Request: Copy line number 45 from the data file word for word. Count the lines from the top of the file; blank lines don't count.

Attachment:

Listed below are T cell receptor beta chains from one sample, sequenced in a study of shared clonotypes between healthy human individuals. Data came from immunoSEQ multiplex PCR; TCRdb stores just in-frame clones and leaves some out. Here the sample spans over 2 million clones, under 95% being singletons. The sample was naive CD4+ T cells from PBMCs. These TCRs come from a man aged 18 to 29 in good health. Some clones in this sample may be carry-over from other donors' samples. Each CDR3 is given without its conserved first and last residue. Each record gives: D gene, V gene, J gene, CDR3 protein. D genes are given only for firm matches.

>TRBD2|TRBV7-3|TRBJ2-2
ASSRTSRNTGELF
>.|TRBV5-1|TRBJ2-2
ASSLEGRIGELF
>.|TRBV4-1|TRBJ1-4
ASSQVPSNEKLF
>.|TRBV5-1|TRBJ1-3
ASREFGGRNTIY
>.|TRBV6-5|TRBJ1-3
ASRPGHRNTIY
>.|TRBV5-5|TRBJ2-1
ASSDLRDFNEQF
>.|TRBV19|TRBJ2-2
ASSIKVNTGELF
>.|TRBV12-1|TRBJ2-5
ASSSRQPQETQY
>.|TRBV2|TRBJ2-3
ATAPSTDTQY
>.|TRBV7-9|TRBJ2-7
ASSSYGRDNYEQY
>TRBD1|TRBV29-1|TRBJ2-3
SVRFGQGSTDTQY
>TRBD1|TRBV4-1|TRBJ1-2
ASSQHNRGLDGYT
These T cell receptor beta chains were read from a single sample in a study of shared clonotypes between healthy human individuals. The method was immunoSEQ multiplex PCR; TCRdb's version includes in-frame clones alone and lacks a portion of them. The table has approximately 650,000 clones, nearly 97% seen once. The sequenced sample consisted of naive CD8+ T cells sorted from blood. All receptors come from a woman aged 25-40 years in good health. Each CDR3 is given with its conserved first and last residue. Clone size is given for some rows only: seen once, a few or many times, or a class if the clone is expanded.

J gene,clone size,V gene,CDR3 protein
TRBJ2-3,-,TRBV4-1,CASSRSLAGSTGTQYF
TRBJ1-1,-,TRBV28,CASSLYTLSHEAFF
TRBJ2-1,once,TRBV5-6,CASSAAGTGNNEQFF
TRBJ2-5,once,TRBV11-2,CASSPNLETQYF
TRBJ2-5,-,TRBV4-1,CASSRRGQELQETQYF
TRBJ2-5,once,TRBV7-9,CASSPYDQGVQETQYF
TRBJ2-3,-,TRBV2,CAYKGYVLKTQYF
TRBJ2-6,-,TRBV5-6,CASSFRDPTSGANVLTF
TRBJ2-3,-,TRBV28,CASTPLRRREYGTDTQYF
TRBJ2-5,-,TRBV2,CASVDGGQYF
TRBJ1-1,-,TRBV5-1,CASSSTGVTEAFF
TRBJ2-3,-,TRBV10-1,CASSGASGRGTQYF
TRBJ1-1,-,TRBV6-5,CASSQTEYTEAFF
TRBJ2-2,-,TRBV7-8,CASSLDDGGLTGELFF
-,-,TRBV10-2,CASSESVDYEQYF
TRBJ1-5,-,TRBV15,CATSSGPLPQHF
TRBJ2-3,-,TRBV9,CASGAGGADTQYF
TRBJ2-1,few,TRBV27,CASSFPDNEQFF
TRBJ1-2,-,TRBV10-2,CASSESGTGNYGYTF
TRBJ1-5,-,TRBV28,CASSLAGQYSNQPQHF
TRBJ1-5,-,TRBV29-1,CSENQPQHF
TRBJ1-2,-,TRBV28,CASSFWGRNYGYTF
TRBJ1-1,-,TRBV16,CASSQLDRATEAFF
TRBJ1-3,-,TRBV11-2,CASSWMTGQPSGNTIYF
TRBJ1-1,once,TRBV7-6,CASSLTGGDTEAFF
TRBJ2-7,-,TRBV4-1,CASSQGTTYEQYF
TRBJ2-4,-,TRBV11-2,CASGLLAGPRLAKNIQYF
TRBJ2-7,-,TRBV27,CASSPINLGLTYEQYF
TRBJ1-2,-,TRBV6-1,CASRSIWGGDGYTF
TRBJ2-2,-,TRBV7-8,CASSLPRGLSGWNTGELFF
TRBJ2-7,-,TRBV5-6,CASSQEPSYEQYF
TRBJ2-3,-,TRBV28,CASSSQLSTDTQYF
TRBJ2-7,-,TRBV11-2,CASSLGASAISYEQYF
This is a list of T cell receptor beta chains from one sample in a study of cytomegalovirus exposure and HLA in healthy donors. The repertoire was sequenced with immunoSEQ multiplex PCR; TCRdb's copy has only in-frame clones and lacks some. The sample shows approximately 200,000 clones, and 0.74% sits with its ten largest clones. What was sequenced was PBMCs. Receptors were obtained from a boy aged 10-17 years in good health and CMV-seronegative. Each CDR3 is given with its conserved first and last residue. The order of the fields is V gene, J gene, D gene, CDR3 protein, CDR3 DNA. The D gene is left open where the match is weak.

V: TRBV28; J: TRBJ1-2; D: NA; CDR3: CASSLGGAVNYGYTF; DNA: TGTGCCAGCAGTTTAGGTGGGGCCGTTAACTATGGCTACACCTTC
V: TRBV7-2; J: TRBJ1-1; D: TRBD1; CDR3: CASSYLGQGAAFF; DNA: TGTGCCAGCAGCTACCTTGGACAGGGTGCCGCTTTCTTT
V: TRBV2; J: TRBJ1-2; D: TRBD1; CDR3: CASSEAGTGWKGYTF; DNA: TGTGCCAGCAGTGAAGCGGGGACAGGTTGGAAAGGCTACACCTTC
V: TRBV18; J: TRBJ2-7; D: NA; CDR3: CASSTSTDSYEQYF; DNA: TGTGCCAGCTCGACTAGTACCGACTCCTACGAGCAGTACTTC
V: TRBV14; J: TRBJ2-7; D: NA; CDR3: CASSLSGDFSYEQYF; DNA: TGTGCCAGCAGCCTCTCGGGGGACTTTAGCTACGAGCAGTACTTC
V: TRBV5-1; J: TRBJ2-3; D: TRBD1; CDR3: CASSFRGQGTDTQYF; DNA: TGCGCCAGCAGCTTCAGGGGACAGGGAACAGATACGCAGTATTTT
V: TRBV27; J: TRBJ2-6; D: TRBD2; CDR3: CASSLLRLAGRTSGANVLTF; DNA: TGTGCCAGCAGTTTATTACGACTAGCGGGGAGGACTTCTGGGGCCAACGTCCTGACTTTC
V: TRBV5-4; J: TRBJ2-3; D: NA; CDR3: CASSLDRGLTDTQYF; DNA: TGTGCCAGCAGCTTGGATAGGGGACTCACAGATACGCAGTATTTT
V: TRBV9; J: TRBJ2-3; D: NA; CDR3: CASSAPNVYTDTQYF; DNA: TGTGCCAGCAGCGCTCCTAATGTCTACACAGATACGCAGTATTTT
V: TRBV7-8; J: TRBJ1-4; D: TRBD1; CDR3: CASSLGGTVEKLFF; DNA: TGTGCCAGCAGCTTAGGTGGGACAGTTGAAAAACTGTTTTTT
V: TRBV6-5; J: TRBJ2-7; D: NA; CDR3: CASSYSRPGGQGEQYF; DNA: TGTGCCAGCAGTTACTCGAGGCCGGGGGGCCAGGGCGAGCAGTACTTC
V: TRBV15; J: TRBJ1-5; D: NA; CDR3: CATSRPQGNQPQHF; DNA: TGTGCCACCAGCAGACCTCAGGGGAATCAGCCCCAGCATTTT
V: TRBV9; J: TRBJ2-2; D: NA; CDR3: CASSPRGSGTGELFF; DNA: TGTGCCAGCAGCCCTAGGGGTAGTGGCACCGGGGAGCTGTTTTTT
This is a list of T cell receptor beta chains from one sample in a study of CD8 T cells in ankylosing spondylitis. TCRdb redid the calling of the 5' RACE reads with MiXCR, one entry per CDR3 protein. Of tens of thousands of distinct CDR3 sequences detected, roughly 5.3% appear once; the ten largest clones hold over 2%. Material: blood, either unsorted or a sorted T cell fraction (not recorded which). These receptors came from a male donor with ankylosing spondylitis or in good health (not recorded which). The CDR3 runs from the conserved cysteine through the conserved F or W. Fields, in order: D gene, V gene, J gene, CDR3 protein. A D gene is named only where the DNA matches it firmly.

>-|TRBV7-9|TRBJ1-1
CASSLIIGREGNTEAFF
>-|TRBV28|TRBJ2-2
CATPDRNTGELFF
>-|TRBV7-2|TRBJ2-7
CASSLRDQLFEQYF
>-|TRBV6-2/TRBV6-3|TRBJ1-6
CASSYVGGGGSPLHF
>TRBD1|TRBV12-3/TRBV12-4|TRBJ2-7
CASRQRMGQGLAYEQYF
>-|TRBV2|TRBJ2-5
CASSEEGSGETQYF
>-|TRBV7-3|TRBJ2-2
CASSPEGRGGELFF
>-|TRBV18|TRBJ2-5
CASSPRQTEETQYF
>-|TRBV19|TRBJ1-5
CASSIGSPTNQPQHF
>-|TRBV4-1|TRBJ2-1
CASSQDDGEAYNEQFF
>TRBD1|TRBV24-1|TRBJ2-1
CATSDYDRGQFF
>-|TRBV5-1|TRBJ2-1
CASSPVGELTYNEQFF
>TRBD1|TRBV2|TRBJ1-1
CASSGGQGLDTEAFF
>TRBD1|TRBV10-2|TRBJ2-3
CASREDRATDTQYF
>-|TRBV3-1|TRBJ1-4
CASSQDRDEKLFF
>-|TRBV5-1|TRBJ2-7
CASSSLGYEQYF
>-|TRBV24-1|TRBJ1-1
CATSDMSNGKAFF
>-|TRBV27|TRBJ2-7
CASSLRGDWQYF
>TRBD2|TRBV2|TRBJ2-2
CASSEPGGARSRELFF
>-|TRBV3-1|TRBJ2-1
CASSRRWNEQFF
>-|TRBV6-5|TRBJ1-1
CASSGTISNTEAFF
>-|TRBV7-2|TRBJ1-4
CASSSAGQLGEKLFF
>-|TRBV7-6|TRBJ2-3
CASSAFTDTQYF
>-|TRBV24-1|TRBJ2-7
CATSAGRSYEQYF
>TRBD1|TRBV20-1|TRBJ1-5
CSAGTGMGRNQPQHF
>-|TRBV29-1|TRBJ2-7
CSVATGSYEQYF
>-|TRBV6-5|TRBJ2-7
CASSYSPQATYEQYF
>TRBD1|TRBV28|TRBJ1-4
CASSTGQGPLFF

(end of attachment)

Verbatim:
TRBJ2-1,few,TRBV27,CASSFPDNEQFF